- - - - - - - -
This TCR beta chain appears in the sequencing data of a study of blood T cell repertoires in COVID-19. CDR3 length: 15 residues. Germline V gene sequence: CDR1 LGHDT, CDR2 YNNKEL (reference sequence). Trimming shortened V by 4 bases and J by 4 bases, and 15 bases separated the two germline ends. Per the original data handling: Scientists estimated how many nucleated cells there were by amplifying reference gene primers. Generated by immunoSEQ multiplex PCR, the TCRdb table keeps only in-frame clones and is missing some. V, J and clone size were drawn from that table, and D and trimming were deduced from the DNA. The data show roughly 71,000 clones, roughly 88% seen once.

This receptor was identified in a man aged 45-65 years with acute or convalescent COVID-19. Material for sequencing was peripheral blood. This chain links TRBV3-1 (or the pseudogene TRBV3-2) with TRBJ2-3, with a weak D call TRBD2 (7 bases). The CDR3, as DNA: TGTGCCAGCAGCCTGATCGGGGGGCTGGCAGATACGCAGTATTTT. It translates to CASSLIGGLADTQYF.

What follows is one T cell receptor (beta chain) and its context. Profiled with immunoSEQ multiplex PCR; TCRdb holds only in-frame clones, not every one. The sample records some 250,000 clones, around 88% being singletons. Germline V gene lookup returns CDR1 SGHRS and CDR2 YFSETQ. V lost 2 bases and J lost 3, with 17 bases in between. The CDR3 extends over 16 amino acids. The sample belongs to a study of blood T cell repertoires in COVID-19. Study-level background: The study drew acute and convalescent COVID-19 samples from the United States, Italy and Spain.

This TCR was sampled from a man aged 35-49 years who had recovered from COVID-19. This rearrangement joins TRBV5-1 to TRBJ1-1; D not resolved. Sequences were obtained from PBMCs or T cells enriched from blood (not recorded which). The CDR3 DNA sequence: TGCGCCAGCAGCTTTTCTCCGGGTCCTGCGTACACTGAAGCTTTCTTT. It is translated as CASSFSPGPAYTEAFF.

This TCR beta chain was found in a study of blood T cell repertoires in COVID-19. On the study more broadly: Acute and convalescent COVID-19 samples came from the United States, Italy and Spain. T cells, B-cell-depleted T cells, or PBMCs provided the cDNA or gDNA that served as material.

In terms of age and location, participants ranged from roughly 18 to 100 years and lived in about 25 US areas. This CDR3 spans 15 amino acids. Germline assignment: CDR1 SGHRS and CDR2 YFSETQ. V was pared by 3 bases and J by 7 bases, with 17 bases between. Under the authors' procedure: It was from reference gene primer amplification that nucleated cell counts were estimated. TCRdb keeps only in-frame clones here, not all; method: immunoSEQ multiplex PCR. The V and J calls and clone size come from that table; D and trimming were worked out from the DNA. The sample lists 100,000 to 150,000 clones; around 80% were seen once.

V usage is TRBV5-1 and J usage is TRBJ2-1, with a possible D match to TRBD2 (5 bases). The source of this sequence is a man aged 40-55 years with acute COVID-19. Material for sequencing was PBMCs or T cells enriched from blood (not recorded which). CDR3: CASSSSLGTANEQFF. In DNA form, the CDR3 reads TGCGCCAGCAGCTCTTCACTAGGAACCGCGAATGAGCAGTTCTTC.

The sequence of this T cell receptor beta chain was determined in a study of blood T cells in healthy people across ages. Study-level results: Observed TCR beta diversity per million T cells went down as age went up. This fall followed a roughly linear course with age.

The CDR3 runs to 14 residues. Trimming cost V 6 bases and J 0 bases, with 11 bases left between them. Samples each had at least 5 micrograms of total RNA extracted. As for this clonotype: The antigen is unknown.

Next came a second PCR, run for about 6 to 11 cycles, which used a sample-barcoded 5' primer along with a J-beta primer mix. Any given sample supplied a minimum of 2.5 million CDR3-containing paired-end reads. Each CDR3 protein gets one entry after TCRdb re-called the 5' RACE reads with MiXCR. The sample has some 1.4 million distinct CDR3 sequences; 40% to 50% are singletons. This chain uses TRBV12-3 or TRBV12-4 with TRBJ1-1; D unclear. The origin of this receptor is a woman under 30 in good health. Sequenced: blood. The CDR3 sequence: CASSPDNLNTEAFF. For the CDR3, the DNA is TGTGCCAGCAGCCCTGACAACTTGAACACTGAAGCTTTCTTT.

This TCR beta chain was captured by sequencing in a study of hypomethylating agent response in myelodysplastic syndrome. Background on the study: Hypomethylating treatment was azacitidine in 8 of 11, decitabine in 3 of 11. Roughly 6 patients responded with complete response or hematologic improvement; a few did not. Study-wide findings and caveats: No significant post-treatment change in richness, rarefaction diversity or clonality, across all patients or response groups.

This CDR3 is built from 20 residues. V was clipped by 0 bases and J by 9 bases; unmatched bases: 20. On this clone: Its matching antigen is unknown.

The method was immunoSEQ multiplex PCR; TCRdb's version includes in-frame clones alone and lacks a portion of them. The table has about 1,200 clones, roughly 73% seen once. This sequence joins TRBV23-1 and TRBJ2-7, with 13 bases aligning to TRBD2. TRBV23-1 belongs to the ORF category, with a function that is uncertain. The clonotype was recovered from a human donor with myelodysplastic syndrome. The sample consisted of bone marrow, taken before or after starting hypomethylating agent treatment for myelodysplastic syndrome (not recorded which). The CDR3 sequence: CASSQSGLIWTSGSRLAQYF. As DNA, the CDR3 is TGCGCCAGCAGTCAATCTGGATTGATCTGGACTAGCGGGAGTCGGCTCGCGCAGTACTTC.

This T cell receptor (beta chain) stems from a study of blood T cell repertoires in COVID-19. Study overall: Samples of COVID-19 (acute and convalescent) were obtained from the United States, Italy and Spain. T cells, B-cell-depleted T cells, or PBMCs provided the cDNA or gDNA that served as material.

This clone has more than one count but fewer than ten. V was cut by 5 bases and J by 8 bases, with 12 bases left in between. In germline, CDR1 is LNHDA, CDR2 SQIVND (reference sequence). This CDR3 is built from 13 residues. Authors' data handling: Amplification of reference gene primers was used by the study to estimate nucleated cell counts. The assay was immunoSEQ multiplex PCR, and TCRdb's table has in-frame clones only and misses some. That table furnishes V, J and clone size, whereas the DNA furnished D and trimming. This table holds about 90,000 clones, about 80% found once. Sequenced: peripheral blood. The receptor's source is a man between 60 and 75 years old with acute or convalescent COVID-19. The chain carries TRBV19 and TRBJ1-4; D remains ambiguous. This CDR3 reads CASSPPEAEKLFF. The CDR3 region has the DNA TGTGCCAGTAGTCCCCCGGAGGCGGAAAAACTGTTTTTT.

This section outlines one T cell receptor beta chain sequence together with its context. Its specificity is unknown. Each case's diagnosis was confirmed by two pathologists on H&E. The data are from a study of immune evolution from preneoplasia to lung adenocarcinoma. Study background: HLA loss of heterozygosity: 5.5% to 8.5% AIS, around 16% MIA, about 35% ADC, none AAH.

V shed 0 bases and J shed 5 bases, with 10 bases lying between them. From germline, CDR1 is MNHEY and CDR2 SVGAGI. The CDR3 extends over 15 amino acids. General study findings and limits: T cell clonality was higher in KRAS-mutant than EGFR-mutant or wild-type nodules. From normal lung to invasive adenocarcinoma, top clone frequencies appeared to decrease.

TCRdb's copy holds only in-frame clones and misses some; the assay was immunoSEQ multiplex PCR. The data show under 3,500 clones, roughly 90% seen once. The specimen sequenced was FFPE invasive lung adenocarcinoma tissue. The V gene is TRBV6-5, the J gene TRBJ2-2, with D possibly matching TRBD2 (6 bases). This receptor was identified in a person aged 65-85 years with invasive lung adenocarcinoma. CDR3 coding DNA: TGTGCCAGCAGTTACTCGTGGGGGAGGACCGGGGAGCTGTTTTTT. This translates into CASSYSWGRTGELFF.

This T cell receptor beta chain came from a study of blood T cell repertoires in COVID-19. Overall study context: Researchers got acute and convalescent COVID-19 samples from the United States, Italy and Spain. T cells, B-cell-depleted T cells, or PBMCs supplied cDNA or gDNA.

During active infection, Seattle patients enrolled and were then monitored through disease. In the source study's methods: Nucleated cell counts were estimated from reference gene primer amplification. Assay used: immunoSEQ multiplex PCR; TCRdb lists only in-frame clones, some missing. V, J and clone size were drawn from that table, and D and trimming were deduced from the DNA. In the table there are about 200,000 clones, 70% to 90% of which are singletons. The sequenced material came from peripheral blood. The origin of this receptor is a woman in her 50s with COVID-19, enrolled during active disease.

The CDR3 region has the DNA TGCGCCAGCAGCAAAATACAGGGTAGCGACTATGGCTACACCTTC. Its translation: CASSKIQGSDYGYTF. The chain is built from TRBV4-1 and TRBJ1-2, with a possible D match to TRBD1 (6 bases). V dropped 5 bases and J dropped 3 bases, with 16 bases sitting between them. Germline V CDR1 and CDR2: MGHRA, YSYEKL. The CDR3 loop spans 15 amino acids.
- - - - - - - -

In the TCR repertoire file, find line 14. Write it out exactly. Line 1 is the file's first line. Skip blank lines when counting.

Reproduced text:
This T cell receptor (beta chain) stems from a study of blood T cell repertoires in COVID-19. Study overall: Samples of COVID-19 (acute and convalescent) were obtained from the United States, Italy and Spain. T cells, B-cell-depleted T cells, or PBMCs provided the cDNA or gDNA that served as material.